On August 24, U.S. District Judge William T. Moore Jr. rejected Troy Davis' claims of innocence, arguing that, although the new evidence presented casts some doubt on Davis's guilt, it mostly lacks "probative value" and is not enough to prove innocence. He called it "largely smoke and mirrors."
Davis's lawyers presented the evidence during a hearing on June 23 and 24 of this year. This federal evidentiary hearing was ordered by the U. S. Supreme Court (the first time the Supreme Court has ordered such a hearing in 50 years) after reviewing affidavits provided by Davis's lawyers that stated that seven of the nine original witnesses against Davis recanted their testimony. As there was no physical evidence connecting Davis to the shooting, the majority of the case against Davis was built around eyewitness testimony, so the recantations were a significant development.
However, Judge Moore said that of the seven witnesses to admit to falsely testifying, only one was completely credible (although not important to the conviction) and two were partially credible (but would "only minimally diminish the state's case"). The other four, he said, would have had no impact on the state's case.
Davis's lawyers had wanted to call several witnesses to the stand who had signed sworn declarations stating that Sylvester "Redd" Coles, who was present at the scene of the crime, admitted to them that he was the true killer. However, Judge Moore refused to allow them to testify, arguing that in order for their testimony to be valid, Davis's lawyers must have first subpoenaed Coles so that he could testify on his own behalf.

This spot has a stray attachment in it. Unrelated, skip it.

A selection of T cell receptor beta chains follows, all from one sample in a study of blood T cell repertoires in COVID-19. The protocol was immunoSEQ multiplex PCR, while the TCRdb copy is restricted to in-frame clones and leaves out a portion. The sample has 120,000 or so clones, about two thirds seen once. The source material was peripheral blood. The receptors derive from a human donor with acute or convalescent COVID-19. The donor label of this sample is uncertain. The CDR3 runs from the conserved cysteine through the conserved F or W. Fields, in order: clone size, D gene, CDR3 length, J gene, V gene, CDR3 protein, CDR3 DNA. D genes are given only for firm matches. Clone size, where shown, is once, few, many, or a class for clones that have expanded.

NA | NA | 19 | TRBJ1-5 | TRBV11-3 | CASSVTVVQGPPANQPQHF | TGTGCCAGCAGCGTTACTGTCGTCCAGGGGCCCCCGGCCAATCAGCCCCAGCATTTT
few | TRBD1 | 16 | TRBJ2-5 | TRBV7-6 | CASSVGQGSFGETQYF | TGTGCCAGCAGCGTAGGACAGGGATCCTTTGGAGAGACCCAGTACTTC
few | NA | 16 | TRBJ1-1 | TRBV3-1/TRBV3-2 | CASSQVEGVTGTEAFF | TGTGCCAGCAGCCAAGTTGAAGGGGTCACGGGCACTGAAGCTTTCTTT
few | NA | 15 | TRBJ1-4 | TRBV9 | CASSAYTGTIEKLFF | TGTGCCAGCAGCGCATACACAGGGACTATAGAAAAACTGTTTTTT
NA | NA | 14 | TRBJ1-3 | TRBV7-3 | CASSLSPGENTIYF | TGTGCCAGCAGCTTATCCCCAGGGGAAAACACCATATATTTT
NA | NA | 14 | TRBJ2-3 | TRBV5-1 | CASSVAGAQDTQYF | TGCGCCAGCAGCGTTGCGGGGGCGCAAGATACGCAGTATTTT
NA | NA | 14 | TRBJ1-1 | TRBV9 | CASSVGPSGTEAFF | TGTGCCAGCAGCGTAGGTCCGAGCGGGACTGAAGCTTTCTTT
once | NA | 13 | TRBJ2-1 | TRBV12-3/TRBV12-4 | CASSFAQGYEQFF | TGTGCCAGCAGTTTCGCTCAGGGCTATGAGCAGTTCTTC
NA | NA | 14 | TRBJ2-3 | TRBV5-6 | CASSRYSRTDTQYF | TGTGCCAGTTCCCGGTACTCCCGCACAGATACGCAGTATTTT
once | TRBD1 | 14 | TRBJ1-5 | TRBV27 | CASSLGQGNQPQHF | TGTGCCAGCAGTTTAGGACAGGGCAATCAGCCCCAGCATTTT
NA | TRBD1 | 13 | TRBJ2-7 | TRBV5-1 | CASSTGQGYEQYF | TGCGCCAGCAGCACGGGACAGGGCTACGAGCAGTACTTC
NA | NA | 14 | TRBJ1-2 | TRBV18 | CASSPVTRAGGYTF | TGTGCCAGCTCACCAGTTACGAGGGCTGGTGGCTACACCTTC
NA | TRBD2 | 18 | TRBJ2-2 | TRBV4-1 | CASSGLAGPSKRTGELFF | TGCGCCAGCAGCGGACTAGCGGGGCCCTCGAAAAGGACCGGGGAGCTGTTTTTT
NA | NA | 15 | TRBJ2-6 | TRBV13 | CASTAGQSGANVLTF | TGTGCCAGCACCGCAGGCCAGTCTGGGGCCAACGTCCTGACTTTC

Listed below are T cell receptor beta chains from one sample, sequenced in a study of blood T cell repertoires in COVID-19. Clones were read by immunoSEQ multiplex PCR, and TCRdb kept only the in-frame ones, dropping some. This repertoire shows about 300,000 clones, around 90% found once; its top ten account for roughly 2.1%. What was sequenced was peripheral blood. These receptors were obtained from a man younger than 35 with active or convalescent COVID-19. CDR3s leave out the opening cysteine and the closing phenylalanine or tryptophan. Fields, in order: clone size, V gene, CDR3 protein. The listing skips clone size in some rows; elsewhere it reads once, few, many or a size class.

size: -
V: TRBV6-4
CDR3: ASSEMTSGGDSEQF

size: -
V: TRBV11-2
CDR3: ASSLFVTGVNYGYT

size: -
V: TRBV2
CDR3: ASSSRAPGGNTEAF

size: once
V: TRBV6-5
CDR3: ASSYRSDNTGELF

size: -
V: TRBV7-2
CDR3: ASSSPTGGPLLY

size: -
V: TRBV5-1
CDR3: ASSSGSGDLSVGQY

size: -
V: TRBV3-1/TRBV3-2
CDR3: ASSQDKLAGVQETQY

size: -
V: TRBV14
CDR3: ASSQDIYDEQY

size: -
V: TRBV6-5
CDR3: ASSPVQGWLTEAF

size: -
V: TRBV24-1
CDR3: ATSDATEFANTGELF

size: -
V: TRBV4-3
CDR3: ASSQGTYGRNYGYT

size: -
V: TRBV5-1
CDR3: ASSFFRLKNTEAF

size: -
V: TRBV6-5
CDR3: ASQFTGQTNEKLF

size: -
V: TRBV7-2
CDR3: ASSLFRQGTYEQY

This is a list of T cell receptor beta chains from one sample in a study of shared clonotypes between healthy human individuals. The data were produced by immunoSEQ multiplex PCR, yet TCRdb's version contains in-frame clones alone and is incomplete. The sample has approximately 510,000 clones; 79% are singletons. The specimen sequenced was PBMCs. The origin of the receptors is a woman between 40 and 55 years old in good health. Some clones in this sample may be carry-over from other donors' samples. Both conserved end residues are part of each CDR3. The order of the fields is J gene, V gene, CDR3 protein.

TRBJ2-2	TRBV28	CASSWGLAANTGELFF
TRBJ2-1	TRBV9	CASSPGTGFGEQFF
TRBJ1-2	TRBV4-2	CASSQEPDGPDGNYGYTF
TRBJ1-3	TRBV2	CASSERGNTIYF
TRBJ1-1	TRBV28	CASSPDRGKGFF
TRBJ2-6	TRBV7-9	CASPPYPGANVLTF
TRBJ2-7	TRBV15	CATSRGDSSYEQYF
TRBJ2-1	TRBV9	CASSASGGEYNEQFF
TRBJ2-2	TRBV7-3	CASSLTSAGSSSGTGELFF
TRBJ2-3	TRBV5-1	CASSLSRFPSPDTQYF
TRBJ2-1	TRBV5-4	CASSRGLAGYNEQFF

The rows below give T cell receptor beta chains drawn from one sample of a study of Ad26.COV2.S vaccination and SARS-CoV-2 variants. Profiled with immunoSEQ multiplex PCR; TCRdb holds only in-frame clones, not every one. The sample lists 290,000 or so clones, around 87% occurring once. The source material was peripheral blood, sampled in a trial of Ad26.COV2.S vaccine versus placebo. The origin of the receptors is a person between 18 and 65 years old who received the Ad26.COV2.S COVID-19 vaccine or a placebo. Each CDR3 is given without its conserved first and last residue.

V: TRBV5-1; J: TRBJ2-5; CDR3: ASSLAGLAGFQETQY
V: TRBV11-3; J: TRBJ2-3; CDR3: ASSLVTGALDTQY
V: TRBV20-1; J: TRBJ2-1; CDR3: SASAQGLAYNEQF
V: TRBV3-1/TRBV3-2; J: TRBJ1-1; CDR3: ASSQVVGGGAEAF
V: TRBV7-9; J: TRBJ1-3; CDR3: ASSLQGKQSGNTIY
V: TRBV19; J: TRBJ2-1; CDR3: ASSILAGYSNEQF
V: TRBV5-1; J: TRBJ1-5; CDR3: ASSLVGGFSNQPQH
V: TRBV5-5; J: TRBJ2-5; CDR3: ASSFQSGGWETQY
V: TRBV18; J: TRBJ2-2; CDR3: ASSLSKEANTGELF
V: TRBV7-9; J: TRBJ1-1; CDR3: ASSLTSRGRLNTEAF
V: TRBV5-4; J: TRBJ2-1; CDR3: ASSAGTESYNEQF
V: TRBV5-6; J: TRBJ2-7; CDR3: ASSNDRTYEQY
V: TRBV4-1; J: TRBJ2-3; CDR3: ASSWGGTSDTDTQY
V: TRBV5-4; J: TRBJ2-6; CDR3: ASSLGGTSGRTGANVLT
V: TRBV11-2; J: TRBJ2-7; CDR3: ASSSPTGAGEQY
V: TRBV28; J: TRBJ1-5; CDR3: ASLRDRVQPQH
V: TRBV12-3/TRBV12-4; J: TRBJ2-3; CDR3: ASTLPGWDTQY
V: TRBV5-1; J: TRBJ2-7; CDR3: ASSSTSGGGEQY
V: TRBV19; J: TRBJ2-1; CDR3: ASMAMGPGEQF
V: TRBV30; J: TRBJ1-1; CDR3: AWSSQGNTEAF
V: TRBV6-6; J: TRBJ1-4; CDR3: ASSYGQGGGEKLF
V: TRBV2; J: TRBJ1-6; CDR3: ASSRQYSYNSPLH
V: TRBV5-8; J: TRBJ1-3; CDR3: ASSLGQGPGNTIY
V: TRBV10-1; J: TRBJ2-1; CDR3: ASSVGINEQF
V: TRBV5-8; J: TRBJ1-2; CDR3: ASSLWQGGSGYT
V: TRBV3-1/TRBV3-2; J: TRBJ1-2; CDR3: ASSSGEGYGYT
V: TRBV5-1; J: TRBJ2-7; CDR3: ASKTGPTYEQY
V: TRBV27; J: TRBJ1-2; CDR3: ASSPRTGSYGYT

Judge Moore did, however, state that executing an innocent person would violate the Eighth Amendment against cruel and unusual punishment. He then reiterated that he does not believe that Troy Davis is innocent.
Davis was convicted of shooting an off-duty police officer who tried to intervene in a fight between two men. Davis claims he was just a witness who ran away when he heard shots fired. Coles (armed with a lawyer by his side) almost immediately went to the police station to clear his own name and implicate Davis as the shooter. Although there was no physical evidence, the police arrested Davis for murder.
Due to the lack of evidence and the sheer number of witnesses who have recanted their testimony, Troy Davis's case has garnered international attention. Even the Pope has spoken out in support of Davis.
After 19 years, Davis's case has been heard by every level of the court and he has received a stay of execution three times. In his order, Judge Moore suggested that Davis appeal directly to the U.S. Supreme Court. Meanwhile, Davis' lawyers are doing everything they can to make sure their client is not executed before he is able to prove his innocence once and for all.
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Posted in Blog, Innocence, US Supreme Court
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